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Bluebonnet Telecommunications v. Motorola Mobility

Bluebonnet Telecommunications v. Motorola Mobility

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Published by PatentBlast
Bluebonnet Telecommunications v. Motorola Mobility
Bluebonnet Telecommunications v. Motorola Mobility

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Published by: PatentBlast on Jun 21, 2013
Copyright:Attribution Non-commercial

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06/21/2013

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1
IN THE UNITED STATES DISTRICT COURTFOR THE EASTERN DISTRICT OF TEXASMARSHALL DIVISION
BLUEBONNETTELECOMMUNICATIONS L.L.C.,Plaintiff,v.MOTOROLA MOBILITY LLC;Defendant.CIVIL ACTION NO.
JURY TRIAL DEMANDEDORIGINAL COMPLAINT FOR PATENT INFRINGEMENT
Plaintiff Bluebonnet Telecommunications, L.L.C. (“Bluebonnet”) files this originalcomplaint against Motorola Mobility, LLC, alleging, based on its own knowledge as toitself and its own actions and based on information and belief as to all other matters, asfollows:
PARTIES
1.
 
Bluebonnet is a corporation formed under the laws of the State of Texas,with a principal place of business in Longview, Texas.2.
 
Defendant Motorola Mobility, LLC (“Motorola”) is a limited liabilitycompany organized under the laws of the state of Delaware, with a principal place of  business at 1303 East Algonquin Road; Schaumburg, IL 60196. Motorola can be served with process by serving its registered agent: CT Corporation System; 350 N. St. PaulStreet, Ste. 2900; Dallas, TX 75201.
 
2
JURISDICTION AND VENUE
3.
 
This is an action for infringement of a United States patent arising under 35U.S.C. §§ 271, 281, and 284–85, among others. This Court has subject matter jurisdictionof the action under 28 U.S.C. §1331 and §1338(a).4.
 
Venue is proper in this district pursuant to 28 U.S.C. §§ 1391 and 1400(b).Upon information and belief, Motorola has transacted business in this district and hascommitted, by itself or in concert with others, acts of patent infringement in this district.5.
 
Motorola is subject to this Court’s specific and general personal jurisdiction pursuant to due process and/or the Texas Long Arm Statute, due at least to Motorola’ssubstantial business in this forum, including: (i) at least a portion of the infringementsalleged herein; and/or (ii) regularly doing or soliciting business, engaging in other  persistent courses of conduct, and/or deriving substantial revenue from goods and services provided to individuals in Texas and in this district.
COUNT IINFRINGEMENT OF U.S. PATENT NO. 5,485,511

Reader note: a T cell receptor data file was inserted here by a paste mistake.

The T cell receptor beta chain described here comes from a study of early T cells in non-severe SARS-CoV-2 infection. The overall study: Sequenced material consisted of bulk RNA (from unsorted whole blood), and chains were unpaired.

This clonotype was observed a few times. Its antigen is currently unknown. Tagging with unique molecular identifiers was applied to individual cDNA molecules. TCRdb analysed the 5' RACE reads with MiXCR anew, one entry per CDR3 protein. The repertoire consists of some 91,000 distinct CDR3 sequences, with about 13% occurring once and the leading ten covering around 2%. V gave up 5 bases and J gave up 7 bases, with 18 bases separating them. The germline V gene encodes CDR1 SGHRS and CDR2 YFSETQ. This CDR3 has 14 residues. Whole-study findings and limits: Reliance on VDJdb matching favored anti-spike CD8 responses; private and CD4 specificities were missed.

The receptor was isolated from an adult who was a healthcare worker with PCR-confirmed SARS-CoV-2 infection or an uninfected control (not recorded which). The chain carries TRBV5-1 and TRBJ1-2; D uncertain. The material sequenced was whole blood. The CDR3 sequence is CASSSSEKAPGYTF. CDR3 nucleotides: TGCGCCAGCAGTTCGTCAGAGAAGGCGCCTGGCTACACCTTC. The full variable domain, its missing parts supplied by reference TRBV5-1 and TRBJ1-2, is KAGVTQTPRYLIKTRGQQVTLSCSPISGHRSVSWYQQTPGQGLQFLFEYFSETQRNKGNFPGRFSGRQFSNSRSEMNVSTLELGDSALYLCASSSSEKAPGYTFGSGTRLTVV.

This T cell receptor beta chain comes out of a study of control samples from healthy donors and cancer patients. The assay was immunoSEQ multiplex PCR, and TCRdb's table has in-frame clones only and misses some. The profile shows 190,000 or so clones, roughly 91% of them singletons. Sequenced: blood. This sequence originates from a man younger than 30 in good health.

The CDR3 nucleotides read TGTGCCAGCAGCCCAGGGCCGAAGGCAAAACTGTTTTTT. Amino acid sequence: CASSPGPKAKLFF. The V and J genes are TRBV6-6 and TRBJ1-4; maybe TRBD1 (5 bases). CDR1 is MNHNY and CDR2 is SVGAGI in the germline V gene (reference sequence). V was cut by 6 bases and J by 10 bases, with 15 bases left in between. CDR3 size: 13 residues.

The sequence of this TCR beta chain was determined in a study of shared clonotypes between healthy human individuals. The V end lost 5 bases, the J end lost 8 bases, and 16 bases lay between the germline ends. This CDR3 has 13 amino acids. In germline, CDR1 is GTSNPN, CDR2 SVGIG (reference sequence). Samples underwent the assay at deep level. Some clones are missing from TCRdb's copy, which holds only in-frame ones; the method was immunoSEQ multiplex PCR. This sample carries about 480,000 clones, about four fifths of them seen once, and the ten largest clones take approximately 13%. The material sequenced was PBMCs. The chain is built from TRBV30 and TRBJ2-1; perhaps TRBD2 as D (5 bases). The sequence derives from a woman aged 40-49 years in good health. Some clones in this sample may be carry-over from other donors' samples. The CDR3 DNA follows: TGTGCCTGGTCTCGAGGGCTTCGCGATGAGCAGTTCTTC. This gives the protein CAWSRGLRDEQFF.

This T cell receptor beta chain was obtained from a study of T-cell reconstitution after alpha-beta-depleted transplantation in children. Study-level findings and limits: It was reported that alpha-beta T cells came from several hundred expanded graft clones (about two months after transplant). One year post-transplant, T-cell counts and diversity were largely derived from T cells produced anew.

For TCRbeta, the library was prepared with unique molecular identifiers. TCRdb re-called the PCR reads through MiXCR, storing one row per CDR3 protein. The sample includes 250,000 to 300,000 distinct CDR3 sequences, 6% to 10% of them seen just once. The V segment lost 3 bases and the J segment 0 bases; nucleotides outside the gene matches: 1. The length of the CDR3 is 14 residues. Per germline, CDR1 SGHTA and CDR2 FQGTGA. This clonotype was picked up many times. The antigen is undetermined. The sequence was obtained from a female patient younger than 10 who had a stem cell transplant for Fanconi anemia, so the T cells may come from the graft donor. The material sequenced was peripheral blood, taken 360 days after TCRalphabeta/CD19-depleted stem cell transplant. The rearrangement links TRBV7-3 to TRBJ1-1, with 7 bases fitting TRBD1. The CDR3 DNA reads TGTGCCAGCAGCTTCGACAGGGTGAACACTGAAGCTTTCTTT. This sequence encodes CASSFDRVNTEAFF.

6.
 
On June 16, 1996, United States Patent No. 5,485,511 (“the 511 patent”)was duly and legally issued by the United States Patent and Trademark Office for aninvention entitled “Method and Apparatus for Determining the Telephony FeaturesAssigned to a Telephone.”7.
 
Bluebonnet is the owner of the 511 patent with all substantive rights in and to that patent, including the sole and exclusive right to prosecute this action and enforcethe 511 patent against infringers, and to collect damages for all relevant times.
 
38.
 
Motorola, directly or through its customers and/or intermediaries, made,had made, used, imported, provided, supplied, distributed, sold, and/or offered for sale products and/or systems (including at least the Atrix 2) that infringed one or more claimsof the 511 patent.
 
9.
 
Motorola has and is directly infringing the 511 patent.
ADDITIONAL ALLEGATIONS REGARDING INDIRECT INFRINGEMENT
10.
 
Motorola has and is indirectly infringing the 511 patent, both as an inducer of infringement and as a contributory infringer.11.
 
The direct infringement underlying Motorola’s indirect infringementconsists of the use of the accused smartphones by end-user customers.12.
 
Motorola induces end-user customers to use the accused smartphones, and specifically to use them in a manner that infringes the 511 patent. They do so by (1) providing instructions to their customers that explain how to use the features of theaccused devices that are accused of infringement (specifically those features that allow callforwarding and the display of whether the feature is activated); and (2) by touting theaccused features of the smartphones.13.
 
Motorola has contributed to the infringement of the 511 patent by end-user customer by making and selling the accused smartphones. The accused features of theaccused smartphones have no substantial use other than infringing the 511 patent. In particular, the accused features that allow call forwarding have no practical use other thanuses that infringe the 511 patent. The use of these features of the accused smartphones for their intended purpose necessarily results in infringement of the 511 patent.

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